An Exhortation to Pray

by Pastor Ricky Kurth

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Did you hear about the woman who bowed to pray on New Year’s Eve, saying, “Lord, for the coming year, I pray for a fat bank account and a thin body. And whatever You do, please don’t mix the two up like You did last year.”

While Christians often forget to pray for others, most of us remember to pray for ourselves, especially when it comes to things like that!

Of course, you wouldn’t think a pastor would forget to pray for others, but pastors are Christians too. So Paul wrote to Pastor Timothy, saying,

“I exhort therefore, that, first of all supplications, prayers, intercessions, and giving of thanks, be made for all men” (I Timothy 2:1).

Now, when Paul only exhorts Timothy to pray after charging him to “teach no other doctrine” (1:3,18), it’s easy to conclude from this that praying is not as important as teaching. But an exhortation from God is a serious thing! After the Lord told the Jews that “the blood of all the prophets” would be “required of this generation” (Lu. 11:50,51), Peter chose to “exhort” them, “saying, Save yourselves from this untoward generation” (Acts 2:40). That sounds serious to me! And when Paul then exhorts us to pray, we know that prayer must be just as serious a matter in the eyes of God.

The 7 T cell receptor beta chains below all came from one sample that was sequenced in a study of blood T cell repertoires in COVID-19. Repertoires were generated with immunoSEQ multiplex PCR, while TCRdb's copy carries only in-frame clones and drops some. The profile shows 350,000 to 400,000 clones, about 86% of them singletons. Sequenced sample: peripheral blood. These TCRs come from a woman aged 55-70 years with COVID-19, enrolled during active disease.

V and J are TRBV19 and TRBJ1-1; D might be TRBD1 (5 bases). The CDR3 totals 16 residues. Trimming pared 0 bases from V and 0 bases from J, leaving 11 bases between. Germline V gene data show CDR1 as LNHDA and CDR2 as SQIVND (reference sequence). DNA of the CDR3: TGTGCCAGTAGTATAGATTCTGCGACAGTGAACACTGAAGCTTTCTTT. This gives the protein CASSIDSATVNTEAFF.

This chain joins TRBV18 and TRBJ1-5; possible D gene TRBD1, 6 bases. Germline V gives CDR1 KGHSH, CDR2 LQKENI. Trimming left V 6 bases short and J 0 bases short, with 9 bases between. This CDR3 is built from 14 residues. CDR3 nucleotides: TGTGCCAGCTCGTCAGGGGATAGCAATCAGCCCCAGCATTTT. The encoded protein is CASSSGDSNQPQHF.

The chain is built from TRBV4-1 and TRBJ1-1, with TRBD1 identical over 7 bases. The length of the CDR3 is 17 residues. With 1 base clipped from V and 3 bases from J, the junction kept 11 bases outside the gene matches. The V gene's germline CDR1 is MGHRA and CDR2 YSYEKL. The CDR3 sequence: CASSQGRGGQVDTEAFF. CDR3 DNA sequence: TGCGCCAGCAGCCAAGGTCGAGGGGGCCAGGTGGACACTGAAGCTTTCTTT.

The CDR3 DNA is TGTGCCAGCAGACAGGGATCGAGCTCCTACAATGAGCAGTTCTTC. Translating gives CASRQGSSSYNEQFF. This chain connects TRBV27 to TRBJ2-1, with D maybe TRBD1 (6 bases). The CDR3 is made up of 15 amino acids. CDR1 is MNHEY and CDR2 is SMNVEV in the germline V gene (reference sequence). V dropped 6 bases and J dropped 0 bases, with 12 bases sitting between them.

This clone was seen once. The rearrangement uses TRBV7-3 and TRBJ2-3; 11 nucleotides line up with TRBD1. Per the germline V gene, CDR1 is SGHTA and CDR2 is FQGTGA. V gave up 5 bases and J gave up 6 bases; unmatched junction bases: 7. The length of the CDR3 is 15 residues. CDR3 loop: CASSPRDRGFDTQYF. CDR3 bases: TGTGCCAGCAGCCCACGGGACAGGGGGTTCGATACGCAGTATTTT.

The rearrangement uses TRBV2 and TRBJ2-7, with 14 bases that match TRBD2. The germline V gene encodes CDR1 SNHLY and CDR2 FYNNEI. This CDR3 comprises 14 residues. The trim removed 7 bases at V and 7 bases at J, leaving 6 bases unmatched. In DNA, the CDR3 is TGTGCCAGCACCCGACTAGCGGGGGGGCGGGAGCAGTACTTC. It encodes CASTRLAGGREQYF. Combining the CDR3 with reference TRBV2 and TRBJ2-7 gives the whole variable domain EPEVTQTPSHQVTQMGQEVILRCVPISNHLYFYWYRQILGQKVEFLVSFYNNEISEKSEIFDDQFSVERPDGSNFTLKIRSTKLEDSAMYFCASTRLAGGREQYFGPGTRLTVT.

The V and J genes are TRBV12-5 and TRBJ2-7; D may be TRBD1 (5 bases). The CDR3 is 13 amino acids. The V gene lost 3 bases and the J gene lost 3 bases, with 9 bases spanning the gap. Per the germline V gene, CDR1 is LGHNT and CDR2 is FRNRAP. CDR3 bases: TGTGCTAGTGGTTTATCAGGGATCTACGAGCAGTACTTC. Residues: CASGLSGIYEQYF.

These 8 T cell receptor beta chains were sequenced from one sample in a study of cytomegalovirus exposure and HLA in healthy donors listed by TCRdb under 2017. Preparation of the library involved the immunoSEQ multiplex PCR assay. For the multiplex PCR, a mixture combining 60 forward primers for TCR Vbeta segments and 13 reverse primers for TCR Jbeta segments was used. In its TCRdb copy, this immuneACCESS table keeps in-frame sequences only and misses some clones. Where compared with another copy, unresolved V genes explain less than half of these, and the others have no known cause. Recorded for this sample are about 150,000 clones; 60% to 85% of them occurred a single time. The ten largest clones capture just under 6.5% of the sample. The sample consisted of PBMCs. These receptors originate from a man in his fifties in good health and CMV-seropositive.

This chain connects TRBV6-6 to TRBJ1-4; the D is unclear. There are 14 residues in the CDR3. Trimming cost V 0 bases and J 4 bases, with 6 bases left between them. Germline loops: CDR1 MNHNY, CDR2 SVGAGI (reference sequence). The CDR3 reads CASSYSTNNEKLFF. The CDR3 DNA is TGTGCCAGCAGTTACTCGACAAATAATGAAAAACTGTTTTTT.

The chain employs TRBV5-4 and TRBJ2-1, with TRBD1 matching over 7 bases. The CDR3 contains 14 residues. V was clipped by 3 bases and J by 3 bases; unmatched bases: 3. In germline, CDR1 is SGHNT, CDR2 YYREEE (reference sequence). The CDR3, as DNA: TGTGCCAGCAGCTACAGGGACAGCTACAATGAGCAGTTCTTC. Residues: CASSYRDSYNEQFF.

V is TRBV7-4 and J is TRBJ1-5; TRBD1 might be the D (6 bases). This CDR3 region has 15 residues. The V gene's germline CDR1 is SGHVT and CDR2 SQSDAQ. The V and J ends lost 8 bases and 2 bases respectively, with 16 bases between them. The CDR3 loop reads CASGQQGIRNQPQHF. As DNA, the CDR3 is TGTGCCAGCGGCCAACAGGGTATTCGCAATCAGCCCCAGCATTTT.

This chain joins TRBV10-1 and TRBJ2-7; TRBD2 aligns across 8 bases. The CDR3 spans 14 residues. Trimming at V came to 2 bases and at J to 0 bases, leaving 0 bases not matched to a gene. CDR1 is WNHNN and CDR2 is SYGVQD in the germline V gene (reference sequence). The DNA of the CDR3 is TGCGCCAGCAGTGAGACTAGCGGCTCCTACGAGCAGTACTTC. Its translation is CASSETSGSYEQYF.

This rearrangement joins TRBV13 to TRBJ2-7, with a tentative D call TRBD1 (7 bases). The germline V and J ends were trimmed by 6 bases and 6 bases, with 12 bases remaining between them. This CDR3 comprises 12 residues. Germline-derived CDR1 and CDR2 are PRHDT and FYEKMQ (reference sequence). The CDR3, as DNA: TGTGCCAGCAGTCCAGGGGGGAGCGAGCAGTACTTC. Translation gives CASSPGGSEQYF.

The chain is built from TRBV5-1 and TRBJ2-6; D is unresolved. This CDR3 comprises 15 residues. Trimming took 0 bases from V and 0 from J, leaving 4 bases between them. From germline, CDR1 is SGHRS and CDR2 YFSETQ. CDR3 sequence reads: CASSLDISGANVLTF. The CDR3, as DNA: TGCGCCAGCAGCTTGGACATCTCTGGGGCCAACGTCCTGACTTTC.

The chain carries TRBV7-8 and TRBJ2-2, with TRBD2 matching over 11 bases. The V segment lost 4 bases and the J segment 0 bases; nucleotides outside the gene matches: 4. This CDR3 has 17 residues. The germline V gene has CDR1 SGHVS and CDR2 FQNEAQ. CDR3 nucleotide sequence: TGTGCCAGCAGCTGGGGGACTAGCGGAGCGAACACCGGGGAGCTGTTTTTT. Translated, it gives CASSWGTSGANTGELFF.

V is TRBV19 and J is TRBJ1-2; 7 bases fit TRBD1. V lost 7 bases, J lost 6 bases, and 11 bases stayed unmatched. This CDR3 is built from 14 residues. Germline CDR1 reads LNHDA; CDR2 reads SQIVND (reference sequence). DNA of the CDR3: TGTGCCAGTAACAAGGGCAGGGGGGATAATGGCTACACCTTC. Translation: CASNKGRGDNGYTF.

As we look back to the previous chapter to see why Paul would exhort Timothy to pray “therefore,” we see that Paul just finished charging him to “war a good warfare” (1:18). Well, what does every soldier do before going into battle? He prays! I don’t care if he’s a Christian or not. An old saying says, “There are no atheists in foxholes!”

Yet, as Christians, it is so easy to forget that God has called us to “wrestle… against principalities, against powers, against the rulers of the darkness of this world, against spiritual wickedness in high places” (Eph. 6:12). After Paul went on in that passage to describe the armor God gave us to conduct that warfare (v. 13-17), he exhorted the Ephesians to pray (v.18). Naturally! After donning his armor, every Roman soldier was certain to pray to his god, and so must we.

Beloved, we must pray for the lost with whom we share Christ, and we must pray for the saints with whom we share the mystery, if we hope to “war a good warfare” against the wicked spirits that are keeping them in darkness with their “doctrines of devils” (I Tim. 4:1). If you are laboring to bring souls to Christ and then build them up in the faith, why not follow the example of Epaphras, who was “always laboring fervently…in prayers” that people might “stand perfect and complete in all the will of God” (Col. 4:12).

To the Reader:

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